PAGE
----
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My Sister (2004)
Poetic and delicate
It took a few viewings to fully appreciate "My Sister". It's one of those films that gets better and deeper once you let it sink in. The film is breathtakingly beautiful, as far as the cinematography goes. I wouldn't even think about calling this a "great looking short film". It's simply great cinematography, by any standard. It's up there with Bertolucci's great "Last Emperor" and Wong Kar Wai's "In The Mood For Love". If you enjoy lush cinematography, strikingly composed frames and elegant camera moves, this film is for you.
Ironically, the visuals are SO majestic that one is distracted by them upon first viewing the film. Which is why the film deserves multiple viewings.
My only two problems with the film are the music, which I felt was a little weak (both in terms of orchestration/arrangement and simply in terms of variety- the same theme is repeated over and over again) and the Italian butcher who embodies the stereotype a little too enthusiastically.
Other than that it's a wonderful film by a gifted filmmaker who should seriously consider insuring his eyes for a lot of $$$.
Buy It Now (2005)
I saw this film at the Cannes Film Festival. Firstly, I am surprised that the running time here is listed as 60+ minutes. The cut that I saw, and the cut that won the Cinefondation award, was 34 minutes. Perhaps there's an extended version? Anyway. I didn't think the film was great, and I certainly didn't hate it. It was "okay". I usually have a strong opinion about what I watch, but with "Buy It Now" I looked at it more as a technical piece than anything else. Maybe it's because I knew the story that it was based on quite well (UK girl who sells her virginity on Ebay). To me, this adaptation of the real-life incident is joyless and heavy-going. The vertical framing techniques employed are quite good, as is the soft focus used on the mother and the deliberately slow pacing when Chelsea is waiting for "the man". But it all feels a little self-indulgent and pointless. What is the film trying to say? It looks heavy, and it feels heavy, but surprisingly the after-taste is faint and quick to vanish.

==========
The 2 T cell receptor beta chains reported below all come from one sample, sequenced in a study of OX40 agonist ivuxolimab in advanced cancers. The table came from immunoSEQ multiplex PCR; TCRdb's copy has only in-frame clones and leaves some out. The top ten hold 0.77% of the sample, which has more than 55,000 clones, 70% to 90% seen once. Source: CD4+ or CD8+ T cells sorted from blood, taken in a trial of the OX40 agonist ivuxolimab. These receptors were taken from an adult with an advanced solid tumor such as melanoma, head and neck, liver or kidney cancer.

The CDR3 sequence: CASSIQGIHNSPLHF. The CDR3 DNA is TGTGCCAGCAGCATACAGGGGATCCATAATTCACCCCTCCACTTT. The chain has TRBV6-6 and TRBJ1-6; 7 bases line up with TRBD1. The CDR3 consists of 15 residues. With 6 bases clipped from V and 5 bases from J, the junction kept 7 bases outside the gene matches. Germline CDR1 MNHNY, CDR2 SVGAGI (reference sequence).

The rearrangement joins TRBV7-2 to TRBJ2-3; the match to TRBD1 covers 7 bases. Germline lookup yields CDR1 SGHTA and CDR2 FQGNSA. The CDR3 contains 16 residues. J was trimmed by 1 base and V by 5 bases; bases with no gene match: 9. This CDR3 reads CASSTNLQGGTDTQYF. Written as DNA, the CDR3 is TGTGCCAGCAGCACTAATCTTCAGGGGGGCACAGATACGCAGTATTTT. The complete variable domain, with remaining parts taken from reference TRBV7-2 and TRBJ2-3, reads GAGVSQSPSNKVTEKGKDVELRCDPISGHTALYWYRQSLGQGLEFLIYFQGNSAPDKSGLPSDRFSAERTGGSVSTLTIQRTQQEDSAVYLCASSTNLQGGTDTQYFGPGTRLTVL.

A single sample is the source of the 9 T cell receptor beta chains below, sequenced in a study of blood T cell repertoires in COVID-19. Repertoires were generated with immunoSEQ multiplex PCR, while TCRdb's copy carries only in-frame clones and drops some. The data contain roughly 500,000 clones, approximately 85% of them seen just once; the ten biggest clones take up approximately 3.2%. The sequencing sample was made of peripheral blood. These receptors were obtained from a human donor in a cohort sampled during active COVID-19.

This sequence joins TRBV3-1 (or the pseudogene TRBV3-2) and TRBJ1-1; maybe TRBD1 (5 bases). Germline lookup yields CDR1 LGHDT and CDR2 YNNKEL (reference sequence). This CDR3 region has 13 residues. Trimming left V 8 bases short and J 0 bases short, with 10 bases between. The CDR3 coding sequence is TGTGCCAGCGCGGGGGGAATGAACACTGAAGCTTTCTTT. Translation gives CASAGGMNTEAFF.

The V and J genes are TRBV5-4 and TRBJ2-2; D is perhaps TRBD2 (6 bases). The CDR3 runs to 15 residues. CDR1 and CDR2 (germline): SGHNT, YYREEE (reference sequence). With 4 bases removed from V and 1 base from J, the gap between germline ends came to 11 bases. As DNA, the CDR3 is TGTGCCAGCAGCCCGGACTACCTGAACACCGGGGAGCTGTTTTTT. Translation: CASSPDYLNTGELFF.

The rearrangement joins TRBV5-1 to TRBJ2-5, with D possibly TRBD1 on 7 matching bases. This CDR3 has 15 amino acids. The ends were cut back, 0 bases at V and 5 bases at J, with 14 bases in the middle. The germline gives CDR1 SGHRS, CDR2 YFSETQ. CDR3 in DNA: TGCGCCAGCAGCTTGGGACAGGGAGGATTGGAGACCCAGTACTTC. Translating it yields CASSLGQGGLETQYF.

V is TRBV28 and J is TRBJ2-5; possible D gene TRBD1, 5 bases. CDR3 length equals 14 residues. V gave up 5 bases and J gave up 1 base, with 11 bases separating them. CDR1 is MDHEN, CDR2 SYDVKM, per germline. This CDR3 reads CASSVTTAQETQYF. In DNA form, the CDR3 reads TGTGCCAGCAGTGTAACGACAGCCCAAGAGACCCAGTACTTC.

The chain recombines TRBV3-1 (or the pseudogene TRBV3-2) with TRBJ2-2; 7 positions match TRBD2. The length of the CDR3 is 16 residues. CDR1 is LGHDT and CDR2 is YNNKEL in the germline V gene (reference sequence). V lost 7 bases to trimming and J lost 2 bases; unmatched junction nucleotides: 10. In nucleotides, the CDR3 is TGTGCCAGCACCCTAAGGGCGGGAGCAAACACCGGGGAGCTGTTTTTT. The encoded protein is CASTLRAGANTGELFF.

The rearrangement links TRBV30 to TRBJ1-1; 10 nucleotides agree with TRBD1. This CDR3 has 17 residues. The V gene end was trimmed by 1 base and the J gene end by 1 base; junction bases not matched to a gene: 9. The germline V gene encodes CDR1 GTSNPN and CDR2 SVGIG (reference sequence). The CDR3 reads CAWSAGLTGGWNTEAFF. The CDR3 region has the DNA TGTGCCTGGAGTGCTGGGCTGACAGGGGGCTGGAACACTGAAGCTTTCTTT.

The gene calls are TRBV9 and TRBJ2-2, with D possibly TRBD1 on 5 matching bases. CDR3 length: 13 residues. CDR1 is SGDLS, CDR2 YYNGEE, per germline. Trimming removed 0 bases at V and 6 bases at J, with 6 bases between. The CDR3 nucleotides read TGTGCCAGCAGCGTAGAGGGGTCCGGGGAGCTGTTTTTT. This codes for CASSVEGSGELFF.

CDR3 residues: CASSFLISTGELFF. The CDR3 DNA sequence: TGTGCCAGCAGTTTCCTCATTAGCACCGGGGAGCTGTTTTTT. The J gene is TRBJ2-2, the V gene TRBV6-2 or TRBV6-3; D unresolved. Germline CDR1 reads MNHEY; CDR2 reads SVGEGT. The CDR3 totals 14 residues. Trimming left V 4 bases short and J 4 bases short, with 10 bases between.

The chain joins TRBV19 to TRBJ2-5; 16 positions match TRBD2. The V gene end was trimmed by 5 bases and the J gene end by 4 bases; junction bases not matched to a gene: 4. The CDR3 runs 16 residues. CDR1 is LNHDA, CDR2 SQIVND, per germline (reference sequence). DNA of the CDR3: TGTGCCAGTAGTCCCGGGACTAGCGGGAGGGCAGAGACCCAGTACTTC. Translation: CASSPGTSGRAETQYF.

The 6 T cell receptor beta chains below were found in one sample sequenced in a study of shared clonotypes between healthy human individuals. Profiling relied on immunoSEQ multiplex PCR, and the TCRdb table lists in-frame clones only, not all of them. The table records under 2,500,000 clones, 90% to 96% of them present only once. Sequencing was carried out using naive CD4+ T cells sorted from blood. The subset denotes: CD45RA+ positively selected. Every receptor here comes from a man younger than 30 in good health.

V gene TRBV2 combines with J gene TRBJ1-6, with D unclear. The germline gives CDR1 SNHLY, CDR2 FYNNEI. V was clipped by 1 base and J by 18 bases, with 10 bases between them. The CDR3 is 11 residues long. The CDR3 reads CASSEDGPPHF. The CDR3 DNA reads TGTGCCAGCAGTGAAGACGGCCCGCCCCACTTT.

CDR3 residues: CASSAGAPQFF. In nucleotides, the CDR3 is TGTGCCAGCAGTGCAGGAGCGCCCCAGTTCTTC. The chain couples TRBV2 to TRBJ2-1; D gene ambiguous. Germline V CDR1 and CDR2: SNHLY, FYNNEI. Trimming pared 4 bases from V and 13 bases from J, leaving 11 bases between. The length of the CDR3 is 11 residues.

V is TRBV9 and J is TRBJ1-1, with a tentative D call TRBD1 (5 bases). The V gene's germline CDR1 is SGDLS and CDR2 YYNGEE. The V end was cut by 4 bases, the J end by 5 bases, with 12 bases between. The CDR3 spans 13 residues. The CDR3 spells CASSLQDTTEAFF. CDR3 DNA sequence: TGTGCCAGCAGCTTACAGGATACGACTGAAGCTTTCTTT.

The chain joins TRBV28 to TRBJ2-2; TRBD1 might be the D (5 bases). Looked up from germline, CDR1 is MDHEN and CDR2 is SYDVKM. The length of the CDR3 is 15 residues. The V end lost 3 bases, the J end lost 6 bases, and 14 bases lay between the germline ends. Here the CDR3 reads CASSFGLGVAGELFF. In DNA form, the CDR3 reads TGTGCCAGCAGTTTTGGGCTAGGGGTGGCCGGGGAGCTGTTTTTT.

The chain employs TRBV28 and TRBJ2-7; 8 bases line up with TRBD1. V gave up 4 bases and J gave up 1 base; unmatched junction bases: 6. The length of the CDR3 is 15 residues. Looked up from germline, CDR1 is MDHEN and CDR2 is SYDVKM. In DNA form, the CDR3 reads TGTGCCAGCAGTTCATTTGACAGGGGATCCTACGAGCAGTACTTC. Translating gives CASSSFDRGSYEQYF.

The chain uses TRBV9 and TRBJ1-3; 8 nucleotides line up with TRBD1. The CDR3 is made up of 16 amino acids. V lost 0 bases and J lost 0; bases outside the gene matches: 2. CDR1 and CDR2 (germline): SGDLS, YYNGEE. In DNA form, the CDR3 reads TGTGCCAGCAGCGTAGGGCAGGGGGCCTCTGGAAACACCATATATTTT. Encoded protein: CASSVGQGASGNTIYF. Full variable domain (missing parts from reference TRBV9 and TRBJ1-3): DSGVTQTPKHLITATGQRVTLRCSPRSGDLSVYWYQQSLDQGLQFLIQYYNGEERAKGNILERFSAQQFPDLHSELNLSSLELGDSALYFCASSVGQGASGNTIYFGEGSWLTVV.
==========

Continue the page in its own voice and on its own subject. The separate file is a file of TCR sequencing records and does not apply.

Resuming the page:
Having said that, the performances are excellent, some of the techniques used are interesting and the "direct cinema" photography is inspired. For what it is- a student film- it's strong.
Kill Bill: Vol. 1 (2003)
Tarantino's Blue Period is OVER!
Just saw Kill Bill: Vol. 1 and was surprised, to be honest, at how incredibly GOOD this film is. Here is a craftsman (or artist, if you prefer) at the top of his game. Some of the shots are simply incredible; the score is, for the most part, vintage Tarantino selections- and the RZA does a very good job at filling the blanks; Uma Thurman is a great female lead, for sheer presence (and decent acting chops). Even Lucy Liu, who I expected was going to re-hash her Charlie's Angel character, burst on the scene like a flaming nunchuck.
The stringing together of the scenes was impeccable. The transitions, the intercutting between dialogue, the flashbacks... I simply could not get enough. Tarantino IS, indeed, having fun here. He is giving us a film that may not go down as a classic, Pulp Fiction style, but that shows us what is yet to come. I doubt that he's lost his writing talents (as some have claimed), and I actually disagree that the dialogue in the film is "poor", or that there are "no memorable lines" (Empire). The kung-fu genre has never been a particularly good park to display Shakespearean writing virtuosisms. The lines work fine. The plot is simple enough, but Tarantino takes a burger and serves it as "steak tartare with sauce au poivre and asparagus terrine". He basically manages to cram so much information into the film that plot is simply irrelevent. What is relevent is the Bride's thirst for blood, her primal sense of vengeance and our total devotion to her. Bill, of course, is one of the greatest characters to ever NOT appear on screen. Overall, a great movie and an example of how a filmmaker's tool is not his pen: it's his eye.